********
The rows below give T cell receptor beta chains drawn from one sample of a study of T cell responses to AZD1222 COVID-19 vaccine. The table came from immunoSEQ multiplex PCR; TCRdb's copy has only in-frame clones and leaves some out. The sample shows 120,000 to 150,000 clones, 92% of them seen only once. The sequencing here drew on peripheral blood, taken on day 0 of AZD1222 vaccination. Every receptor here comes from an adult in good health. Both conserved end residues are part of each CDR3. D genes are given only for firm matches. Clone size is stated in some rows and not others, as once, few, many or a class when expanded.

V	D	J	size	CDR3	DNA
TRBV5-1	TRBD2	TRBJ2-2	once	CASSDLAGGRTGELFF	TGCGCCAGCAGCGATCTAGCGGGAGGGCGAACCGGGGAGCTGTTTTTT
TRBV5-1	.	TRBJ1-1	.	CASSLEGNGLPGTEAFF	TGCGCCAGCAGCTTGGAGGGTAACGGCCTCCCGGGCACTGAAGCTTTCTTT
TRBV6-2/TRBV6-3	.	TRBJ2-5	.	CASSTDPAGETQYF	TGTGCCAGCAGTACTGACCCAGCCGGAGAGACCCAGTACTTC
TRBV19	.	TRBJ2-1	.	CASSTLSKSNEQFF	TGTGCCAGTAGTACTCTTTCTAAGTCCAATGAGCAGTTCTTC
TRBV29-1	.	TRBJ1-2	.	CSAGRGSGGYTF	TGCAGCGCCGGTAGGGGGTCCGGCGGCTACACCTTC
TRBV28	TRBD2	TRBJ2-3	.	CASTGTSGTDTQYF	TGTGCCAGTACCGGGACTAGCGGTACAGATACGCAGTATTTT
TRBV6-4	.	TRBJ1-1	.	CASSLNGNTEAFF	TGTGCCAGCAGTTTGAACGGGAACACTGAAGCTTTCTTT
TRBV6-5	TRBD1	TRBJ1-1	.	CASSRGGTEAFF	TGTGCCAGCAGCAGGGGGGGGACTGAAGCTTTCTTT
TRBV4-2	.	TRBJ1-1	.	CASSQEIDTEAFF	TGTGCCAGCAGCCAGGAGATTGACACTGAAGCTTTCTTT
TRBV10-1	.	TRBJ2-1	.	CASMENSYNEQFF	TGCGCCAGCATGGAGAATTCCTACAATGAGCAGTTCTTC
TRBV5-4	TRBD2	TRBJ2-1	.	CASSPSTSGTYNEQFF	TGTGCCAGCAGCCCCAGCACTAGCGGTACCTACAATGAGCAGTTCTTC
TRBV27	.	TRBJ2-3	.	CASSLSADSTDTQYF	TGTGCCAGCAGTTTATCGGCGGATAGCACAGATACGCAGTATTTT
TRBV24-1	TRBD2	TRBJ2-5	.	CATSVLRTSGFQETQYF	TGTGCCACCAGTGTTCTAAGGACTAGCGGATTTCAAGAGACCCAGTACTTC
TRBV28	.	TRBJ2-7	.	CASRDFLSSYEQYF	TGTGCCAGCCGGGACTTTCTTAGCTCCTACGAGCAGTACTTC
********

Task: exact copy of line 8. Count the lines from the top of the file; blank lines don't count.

TRBV28	TRBD2	TRBJ2-3	.	CASTGTSGTDTQYF	TGTGCCAGTACCGGGACTAGCGGTACAGATACGCAGTATTTT